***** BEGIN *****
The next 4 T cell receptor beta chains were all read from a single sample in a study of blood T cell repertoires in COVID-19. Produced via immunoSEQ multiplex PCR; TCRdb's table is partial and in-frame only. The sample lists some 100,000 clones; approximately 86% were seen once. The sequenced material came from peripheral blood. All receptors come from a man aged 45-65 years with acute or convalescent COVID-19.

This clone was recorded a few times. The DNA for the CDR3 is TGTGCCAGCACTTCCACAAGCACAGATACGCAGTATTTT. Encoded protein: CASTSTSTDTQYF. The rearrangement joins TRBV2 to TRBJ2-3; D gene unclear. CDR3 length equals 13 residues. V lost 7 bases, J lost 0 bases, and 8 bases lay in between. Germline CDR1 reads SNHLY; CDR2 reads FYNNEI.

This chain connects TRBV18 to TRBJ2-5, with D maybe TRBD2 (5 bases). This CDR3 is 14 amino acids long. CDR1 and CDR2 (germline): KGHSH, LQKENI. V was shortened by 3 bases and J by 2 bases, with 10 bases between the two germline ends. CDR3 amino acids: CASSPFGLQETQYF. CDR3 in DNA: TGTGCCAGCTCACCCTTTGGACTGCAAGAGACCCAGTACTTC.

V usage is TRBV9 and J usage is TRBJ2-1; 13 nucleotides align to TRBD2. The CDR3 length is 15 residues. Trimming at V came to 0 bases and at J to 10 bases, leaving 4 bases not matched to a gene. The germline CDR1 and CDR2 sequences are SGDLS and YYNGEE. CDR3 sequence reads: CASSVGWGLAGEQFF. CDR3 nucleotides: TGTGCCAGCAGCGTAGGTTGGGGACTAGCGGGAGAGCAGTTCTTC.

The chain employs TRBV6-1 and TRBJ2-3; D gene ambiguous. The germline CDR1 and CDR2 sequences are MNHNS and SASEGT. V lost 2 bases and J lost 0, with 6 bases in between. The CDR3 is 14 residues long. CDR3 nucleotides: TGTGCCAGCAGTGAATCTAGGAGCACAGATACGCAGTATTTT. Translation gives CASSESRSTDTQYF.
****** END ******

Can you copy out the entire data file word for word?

The next 4 T cell receptor beta chains were all read from a single sample in a study of blood T cell repertoires in COVID-19. Produced via immunoSEQ multiplex PCR; TCRdb's table is partial and in-frame only. The sample lists some 100,000 clones; approximately 86% were seen once. The sequenced material came from peripheral blood. All receptors come from a man aged 45-65 years with acute or convalescent COVID-19.

This clone was recorded a few times. The DNA for the CDR3 is TGTGCCAGCACTTCCACAAGCACAGATACGCAGTATTTT. Encoded protein: CASTSTSTDTQYF. The rearrangement joins TRBV2 to TRBJ2-3; D gene unclear. CDR3 length equals 13 residues. V lost 7 bases, J lost 0 bases, and 8 bases lay in between. Germline CDR1 reads SNHLY; CDR2 reads FYNNEI.

This chain connects TRBV18 to TRBJ2-5, with D maybe TRBD2 (5 bases). This CDR3 is 14 amino acids long. CDR1 and CDR2 (germline): KGHSH, LQKENI. V was shortened by 3 bases and J by 2 bases, with 10 bases between the two germline ends. CDR3 amino acids: CASSPFGLQETQYF. CDR3 in DNA: TGTGCCAGCTCACCCTTTGGACTGCAAGAGACCCAGTACTTC.

V usage is TRBV9 and J usage is TRBJ2-1; 13 nucleotides align to TRBD2. The CDR3 length is 15 residues. Trimming at V came to 0 bases and at J to 10 bases, leaving 4 bases not matched to a gene. The germline CDR1 and CDR2 sequences are SGDLS and YYNGEE. CDR3 sequence reads: CASSVGWGLAGEQFF. CDR3 nucleotides: TGTGCCAGCAGCGTAGGTTGGGGACTAGCGGGAGAGCAGTTCTTC.

The chain employs TRBV6-1 and TRBJ2-3; D gene ambiguous. The germline CDR1 and CDR2 sequences are MNHNS and SASEGT. V lost 2 bases and J lost 0, with 6 bases in between. The CDR3 is 14 residues long. CDR3 nucleotides: TGTGCCAGCAGTGAATCTAGGAGCACAGATACGCAGTATTTT. Translation gives CASSESRSTDTQYF.